Standing charges apply to most household energy bills and they can soon add up, but what are they for? We explain exactly what a standing charge is, what it covers and if there’s any way you can avoid paying it.
What is a standing charge?
Standing charges cover the cost of supplying your home with energy. The amount is charged daily and is fixed no matter how much energy you use.
Standing charges apply to both gas and electricity.
It’s worth knowing that you’ll be charged even if you don’t use any gas and electricity (remember, the cost covers supply not usage).
Standing charges pay for:
- Developing, using and maintaining the energy network (for example, the pipes and other infrastructure).
- Keeping your property connected to an energy supply.
- Carrying out meter readings.
- Government initiatives including the Warm Home Discount, as well as green levies to help lower carbon emissions.
How much is a standing charge?
Standing charges vary and are affected by where you live and how populated your area is. Broadly, the more people that live in your region, the more people there are to share the cost of supplying energy. Unfortunately, if you live somewhere rural or with a low population density, it could mean you pay a higher standing charge.
Generally, standing charges range from between 10p and 80p for gas and 5p and 60p for electricity (per day). On your energy bill, the standing charge usually appears as a ‘daily unit rate’.
Can standing charges increase?
Yes, standing charges can increase if costs to your supplier also rise. For example, if the cost of maintaining the energy network increases.
Standing charges have also increased in recent years to cover the administrative cost of switching customers to new providers, after some energy firms collapsed.
Energy regulator Ofgem, also caps the standing charge for standard variable tariffs (also known as default tariffs). Currently, the maximum standing charge is 53p per day for electricity and 30p per day for gas.
Do you have standing charges with a prepayment meter?
Yes, you’ll still pay a standing charge with a prepayment meter, the amount is taken when you top up.
Even if you don’t use energy for a while and haven’t topped up your credit (for example, gas for heating in the summer) your standing charges will still apply. When you come to top up, what you owe in standing charges will be taken from your account.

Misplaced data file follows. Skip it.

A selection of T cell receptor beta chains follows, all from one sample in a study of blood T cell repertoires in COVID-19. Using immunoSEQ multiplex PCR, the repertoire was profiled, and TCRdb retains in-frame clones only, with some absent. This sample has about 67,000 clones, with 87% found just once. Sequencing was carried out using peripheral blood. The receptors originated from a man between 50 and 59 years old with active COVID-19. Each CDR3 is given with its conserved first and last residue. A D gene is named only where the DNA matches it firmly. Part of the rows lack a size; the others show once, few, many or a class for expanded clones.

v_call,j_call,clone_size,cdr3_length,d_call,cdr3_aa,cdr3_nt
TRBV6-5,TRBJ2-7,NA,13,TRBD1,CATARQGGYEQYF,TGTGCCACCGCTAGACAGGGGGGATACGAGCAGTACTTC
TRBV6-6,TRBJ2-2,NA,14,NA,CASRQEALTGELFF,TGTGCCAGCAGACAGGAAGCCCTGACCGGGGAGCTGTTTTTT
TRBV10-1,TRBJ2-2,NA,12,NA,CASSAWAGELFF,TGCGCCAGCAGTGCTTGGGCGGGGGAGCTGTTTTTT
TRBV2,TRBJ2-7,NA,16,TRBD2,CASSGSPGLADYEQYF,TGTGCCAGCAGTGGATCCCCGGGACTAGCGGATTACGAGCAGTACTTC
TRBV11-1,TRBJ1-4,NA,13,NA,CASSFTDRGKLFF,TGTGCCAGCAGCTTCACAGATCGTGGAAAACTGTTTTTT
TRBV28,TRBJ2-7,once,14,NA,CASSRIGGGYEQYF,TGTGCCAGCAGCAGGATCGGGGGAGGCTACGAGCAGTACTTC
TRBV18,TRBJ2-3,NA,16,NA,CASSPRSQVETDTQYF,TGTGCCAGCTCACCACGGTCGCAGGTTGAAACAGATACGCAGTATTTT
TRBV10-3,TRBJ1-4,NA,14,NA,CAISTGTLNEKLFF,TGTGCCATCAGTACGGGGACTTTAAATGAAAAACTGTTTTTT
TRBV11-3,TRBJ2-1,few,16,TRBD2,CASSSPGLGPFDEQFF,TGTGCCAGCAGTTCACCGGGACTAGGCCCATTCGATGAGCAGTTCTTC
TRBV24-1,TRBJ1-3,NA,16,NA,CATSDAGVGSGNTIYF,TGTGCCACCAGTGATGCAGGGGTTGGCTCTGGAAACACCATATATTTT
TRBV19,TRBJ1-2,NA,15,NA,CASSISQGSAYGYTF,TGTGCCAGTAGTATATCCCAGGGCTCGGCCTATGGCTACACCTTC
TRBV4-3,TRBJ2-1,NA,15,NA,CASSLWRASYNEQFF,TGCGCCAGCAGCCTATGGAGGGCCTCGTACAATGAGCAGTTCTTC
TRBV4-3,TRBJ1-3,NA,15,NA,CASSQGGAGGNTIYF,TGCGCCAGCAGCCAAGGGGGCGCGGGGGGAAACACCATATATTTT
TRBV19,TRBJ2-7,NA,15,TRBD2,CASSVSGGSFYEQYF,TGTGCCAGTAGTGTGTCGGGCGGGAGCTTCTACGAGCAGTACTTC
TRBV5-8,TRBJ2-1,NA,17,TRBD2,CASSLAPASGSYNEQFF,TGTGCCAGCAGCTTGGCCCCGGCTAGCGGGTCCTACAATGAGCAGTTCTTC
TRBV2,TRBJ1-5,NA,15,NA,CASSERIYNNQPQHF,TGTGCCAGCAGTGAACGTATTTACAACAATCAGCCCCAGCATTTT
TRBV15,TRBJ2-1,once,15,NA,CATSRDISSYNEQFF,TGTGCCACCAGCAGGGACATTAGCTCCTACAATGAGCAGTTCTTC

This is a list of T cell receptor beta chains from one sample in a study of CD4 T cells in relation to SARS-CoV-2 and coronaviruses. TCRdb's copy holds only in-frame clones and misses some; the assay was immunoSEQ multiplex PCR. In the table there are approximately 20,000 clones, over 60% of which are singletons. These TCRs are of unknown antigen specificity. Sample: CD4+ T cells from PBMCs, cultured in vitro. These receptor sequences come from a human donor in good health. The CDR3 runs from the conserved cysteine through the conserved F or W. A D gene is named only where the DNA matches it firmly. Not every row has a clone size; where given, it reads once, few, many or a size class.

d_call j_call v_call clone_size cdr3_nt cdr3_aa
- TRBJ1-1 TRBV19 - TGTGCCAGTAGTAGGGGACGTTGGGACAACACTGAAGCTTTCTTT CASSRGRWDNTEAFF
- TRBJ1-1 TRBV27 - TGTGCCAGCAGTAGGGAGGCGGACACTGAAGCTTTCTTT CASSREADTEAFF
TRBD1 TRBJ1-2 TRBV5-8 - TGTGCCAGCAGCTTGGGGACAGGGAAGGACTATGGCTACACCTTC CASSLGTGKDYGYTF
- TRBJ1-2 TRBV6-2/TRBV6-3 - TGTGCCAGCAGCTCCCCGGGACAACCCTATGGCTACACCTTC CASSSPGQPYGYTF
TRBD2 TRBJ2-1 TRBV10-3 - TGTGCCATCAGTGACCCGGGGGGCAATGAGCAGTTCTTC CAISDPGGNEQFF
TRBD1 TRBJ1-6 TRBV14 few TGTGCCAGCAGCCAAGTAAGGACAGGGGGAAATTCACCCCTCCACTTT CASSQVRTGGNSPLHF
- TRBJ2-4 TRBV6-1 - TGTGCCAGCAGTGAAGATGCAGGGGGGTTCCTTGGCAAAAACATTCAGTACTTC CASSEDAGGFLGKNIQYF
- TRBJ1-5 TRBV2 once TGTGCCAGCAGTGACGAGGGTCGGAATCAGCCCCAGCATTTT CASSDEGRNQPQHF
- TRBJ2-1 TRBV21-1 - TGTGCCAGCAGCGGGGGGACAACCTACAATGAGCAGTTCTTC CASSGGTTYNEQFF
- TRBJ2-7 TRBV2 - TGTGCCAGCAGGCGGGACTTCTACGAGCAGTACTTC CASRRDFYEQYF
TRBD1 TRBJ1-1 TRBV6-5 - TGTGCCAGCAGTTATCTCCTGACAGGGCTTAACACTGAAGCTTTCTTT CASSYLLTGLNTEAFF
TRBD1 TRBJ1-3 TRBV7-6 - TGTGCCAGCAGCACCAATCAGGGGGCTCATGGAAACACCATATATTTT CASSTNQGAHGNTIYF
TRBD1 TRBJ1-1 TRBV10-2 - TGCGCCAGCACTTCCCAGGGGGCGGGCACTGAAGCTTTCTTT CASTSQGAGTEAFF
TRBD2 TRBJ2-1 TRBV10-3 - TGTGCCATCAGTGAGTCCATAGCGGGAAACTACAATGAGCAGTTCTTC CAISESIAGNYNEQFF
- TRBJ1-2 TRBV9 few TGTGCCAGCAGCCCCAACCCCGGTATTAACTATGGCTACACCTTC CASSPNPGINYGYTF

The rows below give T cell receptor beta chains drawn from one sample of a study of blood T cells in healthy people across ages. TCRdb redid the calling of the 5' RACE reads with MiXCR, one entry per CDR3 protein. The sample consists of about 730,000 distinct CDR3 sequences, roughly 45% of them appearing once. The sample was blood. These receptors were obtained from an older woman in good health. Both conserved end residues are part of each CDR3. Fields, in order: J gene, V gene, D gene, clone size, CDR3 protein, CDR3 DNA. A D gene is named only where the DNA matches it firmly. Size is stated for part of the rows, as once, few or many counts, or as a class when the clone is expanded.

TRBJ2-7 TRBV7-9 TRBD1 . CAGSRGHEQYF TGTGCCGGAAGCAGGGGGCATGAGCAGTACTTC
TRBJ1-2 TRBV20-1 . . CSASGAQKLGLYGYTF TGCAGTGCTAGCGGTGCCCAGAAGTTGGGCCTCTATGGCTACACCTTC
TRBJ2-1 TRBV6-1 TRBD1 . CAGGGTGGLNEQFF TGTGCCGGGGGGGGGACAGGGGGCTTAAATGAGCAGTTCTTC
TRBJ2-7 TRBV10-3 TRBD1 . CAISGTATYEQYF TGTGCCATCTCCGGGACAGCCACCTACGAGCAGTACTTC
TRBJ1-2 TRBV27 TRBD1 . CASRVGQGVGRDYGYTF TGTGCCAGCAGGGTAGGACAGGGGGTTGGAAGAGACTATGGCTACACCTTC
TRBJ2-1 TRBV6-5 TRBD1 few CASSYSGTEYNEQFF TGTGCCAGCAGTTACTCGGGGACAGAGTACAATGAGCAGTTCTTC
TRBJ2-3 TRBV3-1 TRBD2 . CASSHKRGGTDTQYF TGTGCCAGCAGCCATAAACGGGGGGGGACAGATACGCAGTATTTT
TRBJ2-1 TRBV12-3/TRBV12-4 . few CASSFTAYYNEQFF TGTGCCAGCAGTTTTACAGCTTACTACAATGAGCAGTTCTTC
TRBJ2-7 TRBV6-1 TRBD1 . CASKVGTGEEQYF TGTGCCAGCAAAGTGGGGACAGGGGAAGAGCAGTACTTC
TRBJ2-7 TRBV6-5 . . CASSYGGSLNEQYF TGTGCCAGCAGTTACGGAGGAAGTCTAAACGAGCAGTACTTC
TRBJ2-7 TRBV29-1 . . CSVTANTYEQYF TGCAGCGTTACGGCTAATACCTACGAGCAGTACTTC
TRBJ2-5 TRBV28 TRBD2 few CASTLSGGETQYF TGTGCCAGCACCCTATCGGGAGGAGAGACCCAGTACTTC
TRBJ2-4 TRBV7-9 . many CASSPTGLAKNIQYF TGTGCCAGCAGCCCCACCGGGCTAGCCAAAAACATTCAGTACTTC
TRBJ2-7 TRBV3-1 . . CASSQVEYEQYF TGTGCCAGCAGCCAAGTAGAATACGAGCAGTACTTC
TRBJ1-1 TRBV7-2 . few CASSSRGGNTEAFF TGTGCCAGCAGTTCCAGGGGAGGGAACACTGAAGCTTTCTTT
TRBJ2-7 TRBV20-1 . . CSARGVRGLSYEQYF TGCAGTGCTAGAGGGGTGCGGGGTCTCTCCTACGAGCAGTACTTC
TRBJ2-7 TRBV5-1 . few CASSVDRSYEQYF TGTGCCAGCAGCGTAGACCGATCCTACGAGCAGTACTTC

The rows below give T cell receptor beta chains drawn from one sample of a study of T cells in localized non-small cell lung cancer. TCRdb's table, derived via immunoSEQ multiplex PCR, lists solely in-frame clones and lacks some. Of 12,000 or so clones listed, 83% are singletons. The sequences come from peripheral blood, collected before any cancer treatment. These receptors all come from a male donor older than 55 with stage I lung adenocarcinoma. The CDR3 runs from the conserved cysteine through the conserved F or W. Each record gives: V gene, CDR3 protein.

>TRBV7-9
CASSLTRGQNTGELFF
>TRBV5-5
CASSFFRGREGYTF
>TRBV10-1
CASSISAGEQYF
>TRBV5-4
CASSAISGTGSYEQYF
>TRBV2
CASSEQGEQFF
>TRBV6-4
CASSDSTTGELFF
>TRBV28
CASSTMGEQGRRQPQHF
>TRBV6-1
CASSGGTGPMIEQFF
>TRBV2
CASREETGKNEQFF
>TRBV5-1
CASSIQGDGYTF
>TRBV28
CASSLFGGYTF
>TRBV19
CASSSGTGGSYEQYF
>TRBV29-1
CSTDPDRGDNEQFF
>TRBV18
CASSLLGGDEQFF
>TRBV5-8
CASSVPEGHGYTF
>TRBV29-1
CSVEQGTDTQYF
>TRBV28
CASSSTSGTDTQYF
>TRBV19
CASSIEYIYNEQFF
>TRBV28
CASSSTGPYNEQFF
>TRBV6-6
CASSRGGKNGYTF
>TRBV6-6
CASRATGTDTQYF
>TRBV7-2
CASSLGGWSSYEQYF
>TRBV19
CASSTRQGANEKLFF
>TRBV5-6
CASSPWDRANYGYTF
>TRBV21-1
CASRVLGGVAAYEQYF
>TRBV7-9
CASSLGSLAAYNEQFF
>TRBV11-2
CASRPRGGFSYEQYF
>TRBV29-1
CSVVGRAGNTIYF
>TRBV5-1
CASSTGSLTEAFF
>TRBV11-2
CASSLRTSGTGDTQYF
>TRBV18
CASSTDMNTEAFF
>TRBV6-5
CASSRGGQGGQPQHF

Do you pay standing charges with a smart meter?
Yes, even though you don’t have someone come to your home to read the meter, you’ll still pay a standing charge. However, you might find your standing charge is slightly lower compared to if you didn’t have a smart meter.
Can I avoid paying a standing charge?
As a rule, if your tariff includes a standing charge, it will need to be paid. That said, some energy suppliers are willing to discuss options if you know your property is going to be empty for a while (for instance, if you’re in the process of selling it).
Are there zero standing charge tariffs available?
Energy providers do offer zero standing charge tariffs, but these are relatively few and far between. Typically, energy plans with no standing charge are pay-as-you-go or prepayment tariffs.
The benefit of a zero standing charge tariff is that you only pay for the energy you use. However, you’ll need to bear in mind that these tariffs tend to charge a higher unit rate for gas and electricity. So, if you’re a medium to heavy energy user, you could actually end up paying more overall.
What should I consider before switching to a zero standing charge tariff?
Regardless of tariff type, when you compare energy deals, consider:
- Unit costs and standing charges – this will give you a better idea of how much you might actually spend rather than looking at a monthly estimate or Direct Debit.
- Contract length – energy contracts usually last between 12-24 months, so think about how long you want to be tied to a deal for.
- Exit fees – energy deals have a 14-day cooling off period. If you change your mind after this, you may have to pay an exit fee.
How do I find the most affordable energy tariff?
If your current energy contract is about to come to an end, comparing a range of tariffs really is one of the simplest ways of gauging what deals represent good value for money.
As well as comparing energy tariffs, consider ways to save energy so that you’re minimising what you actually use. While big changes like adding insulation and double glazing is expensive, you can cut down on energy and lower bills with lots of small adjustments too – for example, with these 11 ways to save energy. You can also find more advice and insights, in our energy guides: